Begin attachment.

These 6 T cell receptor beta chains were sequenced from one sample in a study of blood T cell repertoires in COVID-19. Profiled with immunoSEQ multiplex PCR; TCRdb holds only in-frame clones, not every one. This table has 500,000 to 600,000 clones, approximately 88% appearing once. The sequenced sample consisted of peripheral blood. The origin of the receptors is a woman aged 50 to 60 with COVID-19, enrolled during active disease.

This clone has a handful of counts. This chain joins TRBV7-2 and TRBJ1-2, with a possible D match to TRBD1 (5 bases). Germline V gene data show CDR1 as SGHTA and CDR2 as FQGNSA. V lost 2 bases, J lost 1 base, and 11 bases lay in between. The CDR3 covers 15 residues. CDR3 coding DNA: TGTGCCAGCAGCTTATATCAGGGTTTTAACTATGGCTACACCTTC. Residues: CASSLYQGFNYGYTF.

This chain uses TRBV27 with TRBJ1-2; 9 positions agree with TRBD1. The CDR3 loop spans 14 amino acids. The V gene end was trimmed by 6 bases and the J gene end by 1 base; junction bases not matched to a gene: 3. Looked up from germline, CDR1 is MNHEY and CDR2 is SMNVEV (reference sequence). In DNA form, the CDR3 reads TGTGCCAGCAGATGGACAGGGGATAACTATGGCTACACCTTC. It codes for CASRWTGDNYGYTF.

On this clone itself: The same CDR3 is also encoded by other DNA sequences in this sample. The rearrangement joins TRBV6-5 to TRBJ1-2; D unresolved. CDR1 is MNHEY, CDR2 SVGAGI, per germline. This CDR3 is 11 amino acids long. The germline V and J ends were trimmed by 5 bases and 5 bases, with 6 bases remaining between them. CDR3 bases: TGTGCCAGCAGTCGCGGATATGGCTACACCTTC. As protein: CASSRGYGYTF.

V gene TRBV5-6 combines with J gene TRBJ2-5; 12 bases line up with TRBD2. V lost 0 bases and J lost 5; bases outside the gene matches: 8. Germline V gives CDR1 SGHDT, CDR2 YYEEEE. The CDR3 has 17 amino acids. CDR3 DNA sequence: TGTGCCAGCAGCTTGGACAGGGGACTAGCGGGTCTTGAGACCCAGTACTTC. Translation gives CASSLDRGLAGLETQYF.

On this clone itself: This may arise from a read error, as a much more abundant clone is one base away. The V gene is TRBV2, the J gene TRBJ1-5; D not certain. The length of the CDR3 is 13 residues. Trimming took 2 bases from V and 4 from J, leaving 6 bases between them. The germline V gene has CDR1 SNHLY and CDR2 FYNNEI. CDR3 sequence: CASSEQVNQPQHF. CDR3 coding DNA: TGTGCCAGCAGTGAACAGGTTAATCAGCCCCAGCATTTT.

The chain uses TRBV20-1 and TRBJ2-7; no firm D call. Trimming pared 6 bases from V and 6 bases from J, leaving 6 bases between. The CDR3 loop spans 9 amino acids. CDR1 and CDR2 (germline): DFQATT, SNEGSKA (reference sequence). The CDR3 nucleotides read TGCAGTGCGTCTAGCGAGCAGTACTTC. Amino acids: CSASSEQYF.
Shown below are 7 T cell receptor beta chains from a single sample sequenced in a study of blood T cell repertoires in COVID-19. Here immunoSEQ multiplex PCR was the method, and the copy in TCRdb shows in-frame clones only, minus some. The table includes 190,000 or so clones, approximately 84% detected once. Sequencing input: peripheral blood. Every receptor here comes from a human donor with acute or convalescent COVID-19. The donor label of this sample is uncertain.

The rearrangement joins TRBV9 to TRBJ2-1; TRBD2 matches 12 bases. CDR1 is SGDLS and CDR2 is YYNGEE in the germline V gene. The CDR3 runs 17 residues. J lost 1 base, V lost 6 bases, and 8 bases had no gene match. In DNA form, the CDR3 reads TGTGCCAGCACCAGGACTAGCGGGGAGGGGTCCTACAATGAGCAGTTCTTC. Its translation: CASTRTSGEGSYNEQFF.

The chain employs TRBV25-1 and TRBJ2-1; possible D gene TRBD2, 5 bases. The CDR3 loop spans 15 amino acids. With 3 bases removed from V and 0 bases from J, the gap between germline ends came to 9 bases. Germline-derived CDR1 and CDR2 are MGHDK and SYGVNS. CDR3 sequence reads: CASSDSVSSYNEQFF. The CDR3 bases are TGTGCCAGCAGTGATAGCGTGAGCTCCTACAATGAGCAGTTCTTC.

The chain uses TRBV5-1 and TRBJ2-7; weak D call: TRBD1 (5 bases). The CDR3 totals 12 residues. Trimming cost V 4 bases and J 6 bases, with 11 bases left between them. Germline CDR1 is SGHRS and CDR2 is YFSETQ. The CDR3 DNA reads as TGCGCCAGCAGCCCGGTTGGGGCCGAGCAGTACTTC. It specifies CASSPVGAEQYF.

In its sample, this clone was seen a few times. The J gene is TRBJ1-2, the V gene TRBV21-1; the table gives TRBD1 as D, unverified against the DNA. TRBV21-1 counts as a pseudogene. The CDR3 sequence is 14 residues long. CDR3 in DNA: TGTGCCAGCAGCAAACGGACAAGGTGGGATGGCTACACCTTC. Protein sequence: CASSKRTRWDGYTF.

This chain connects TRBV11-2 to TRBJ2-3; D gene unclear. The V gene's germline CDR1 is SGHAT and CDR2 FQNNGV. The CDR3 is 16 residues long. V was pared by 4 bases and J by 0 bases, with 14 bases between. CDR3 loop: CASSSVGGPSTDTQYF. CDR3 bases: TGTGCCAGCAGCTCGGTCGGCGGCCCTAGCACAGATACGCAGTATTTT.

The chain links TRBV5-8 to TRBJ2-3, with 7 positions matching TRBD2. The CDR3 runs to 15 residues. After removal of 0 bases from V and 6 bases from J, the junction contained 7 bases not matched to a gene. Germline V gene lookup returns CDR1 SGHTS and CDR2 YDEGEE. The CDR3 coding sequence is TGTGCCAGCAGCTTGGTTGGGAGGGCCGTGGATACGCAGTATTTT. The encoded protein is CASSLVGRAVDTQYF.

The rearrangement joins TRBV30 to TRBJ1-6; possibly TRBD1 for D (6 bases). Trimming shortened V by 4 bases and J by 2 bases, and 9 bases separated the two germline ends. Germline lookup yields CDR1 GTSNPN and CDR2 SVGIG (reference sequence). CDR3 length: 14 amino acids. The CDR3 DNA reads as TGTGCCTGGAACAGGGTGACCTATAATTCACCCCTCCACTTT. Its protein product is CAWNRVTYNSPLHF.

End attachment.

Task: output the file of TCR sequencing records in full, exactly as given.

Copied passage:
These 6 T cell receptor beta chains were sequenced from one sample in a study of blood T cell repertoires in COVID-19. Profiled with immunoSEQ multiplex PCR; TCRdb holds only in-frame clones, not every one. This table has 500,000 to 600,000 clones, approximately 88% appearing once. The sequenced sample consisted of peripheral blood. The origin of the receptors is a woman aged 50 to 60 with COVID-19, enrolled during active disease.

This clone has a handful of counts. This chain joins TRBV7-2 and TRBJ1-2, with a possible D match to TRBD1 (5 bases). Germline V gene data show CDR1 as SGHTA and CDR2 as FQGNSA. V lost 2 bases, J lost 1 base, and 11 bases lay in between. The CDR3 covers 15 residues. CDR3 coding DNA: TGTGCCAGCAGCTTATATCAGGGTTTTAACTATGGCTACACCTTC. Residues: CASSLYQGFNYGYTF.

This chain uses TRBV27 with TRBJ1-2; 9 positions agree with TRBD1. The CDR3 loop spans 14 amino acids. The V gene end was trimmed by 6 bases and the J gene end by 1 base; junction bases not matched to a gene: 3. Looked up from germline, CDR1 is MNHEY and CDR2 is SMNVEV (reference sequence). In DNA form, the CDR3 reads TGTGCCAGCAGATGGACAGGGGATAACTATGGCTACACCTTC. It codes for CASRWTGDNYGYTF.

On this clone itself: The same CDR3 is also encoded by other DNA sequences in this sample. The rearrangement joins TRBV6-5 to TRBJ1-2; D unresolved. CDR1 is MNHEY, CDR2 SVGAGI, per germline. This CDR3 is 11 amino acids long. The germline V and J ends were trimmed by 5 bases and 5 bases, with 6 bases remaining between them. CDR3 bases: TGTGCCAGCAGTCGCGGATATGGCTACACCTTC. As protein: CASSRGYGYTF.

V gene TRBV5-6 combines with J gene TRBJ2-5; 12 bases line up with TRBD2. V lost 0 bases and J lost 5; bases outside the gene matches: 8. Germline V gives CDR1 SGHDT, CDR2 YYEEEE. The CDR3 has 17 amino acids. CDR3 DNA sequence: TGTGCCAGCAGCTTGGACAGGGGACTAGCGGGTCTTGAGACCCAGTACTTC. Translation gives CASSLDRGLAGLETQYF.

On this clone itself: This may arise from a read error, as a much more abundant clone is one base away. The V gene is TRBV2, the J gene TRBJ1-5; D not certain. The length of the CDR3 is 13 residues. Trimming took 2 bases from V and 4 from J, leaving 6 bases between them. The germline V gene has CDR1 SNHLY and CDR2 FYNNEI. CDR3 sequence: CASSEQVNQPQHF. CDR3 coding DNA: TGTGCCAGCAGTGAACAGGTTAATCAGCCCCAGCATTTT.

The chain uses TRBV20-1 and TRBJ2-7; no firm D call. Trimming pared 6 bases from V and 6 bases from J, leaving 6 bases between. The CDR3 loop spans 9 amino acids. CDR1 and CDR2 (germline): DFQATT, SNEGSKA (reference sequence). The CDR3 nucleotides read TGCAGTGCGTCTAGCGAGCAGTACTTC. Amino acids: CSASSEQYF.
Shown below are 7 T cell receptor beta chains from a single sample sequenced in a study of blood T cell repertoires in COVID-19. Here immunoSEQ multiplex PCR was the method, and the copy in TCRdb shows in-frame clones only, minus some. The table includes 190,000 or so clones, approximately 84% detected once. Sequencing input: peripheral blood. Every receptor here comes from a human donor with acute or convalescent COVID-19. The donor label of this sample is uncertain.

The rearrangement joins TRBV9 to TRBJ2-1; TRBD2 matches 12 bases. CDR1 is SGDLS and CDR2 is YYNGEE in the germline V gene. The CDR3 runs 17 residues. J lost 1 base, V lost 6 bases, and 8 bases had no gene match. In DNA form, the CDR3 reads TGTGCCAGCACCAGGACTAGCGGGGAGGGGTCCTACAATGAGCAGTTCTTC. Its translation: CASTRTSGEGSYNEQFF.

The chain employs TRBV25-1 and TRBJ2-1; possible D gene TRBD2, 5 bases. The CDR3 loop spans 15 amino acids. With 3 bases removed from V and 0 bases from J, the gap between germline ends came to 9 bases. Germline-derived CDR1 and CDR2 are MGHDK and SYGVNS. CDR3 sequence reads: CASSDSVSSYNEQFF. The CDR3 bases are TGTGCCAGCAGTGATAGCGTGAGCTCCTACAATGAGCAGTTCTTC.

The chain uses TRBV5-1 and TRBJ2-7; weak D call: TRBD1 (5 bases). The CDR3 totals 12 residues. Trimming cost V 4 bases and J 6 bases, with 11 bases left between them. Germline CDR1 is SGHRS and CDR2 is YFSETQ. The CDR3 DNA reads as TGCGCCAGCAGCCCGGTTGGGGCCGAGCAGTACTTC. It specifies CASSPVGAEQYF.

In its sample, this clone was seen a few times. The J gene is TRBJ1-2, the V gene TRBV21-1; the table gives TRBD1 as D, unverified against the DNA. TRBV21-1 counts as a pseudogene. The CDR3 sequence is 14 residues long. CDR3 in DNA: TGTGCCAGCAGCAAACGGACAAGGTGGGATGGCTACACCTTC. Protein sequence: CASSKRTRWDGYTF.

This chain connects TRBV11-2 to TRBJ2-3; D gene unclear. The V gene's germline CDR1 is SGHAT and CDR2 FQNNGV. The CDR3 is 16 residues long. V was pared by 4 bases and J by 0 bases, with 14 bases between. CDR3 loop: CASSSVGGPSTDTQYF. CDR3 bases: TGTGCCAGCAGCTCGGTCGGCGGCCCTAGCACAGATACGCAGTATTTT.

The chain links TRBV5-8 to TRBJ2-3, with 7 positions matching TRBD2. The CDR3 runs to 15 residues. After removal of 0 bases from V and 6 bases from J, the junction contained 7 bases not matched to a gene. Germline V gene lookup returns CDR1 SGHTS and CDR2 YDEGEE. The CDR3 coding sequence is TGTGCCAGCAGCTTGGTTGGGAGGGCCGTGGATACGCAGTATTTT. The encoded protein is CASSLVGRAVDTQYF.

The rearrangement joins TRBV30 to TRBJ1-6; possibly TRBD1 for D (6 bases). Trimming shortened V by 4 bases and J by 2 bases, and 9 bases separated the two germline ends. Germline lookup yields CDR1 GTSNPN and CDR2 SVGIG (reference sequence). CDR3 length: 14 amino acids. The CDR3 DNA reads as TGTGCCTGGAACAGGGTGACCTATAATTCACCCCTCCACTTT. Its protein product is CAWNRVTYNSPLHF.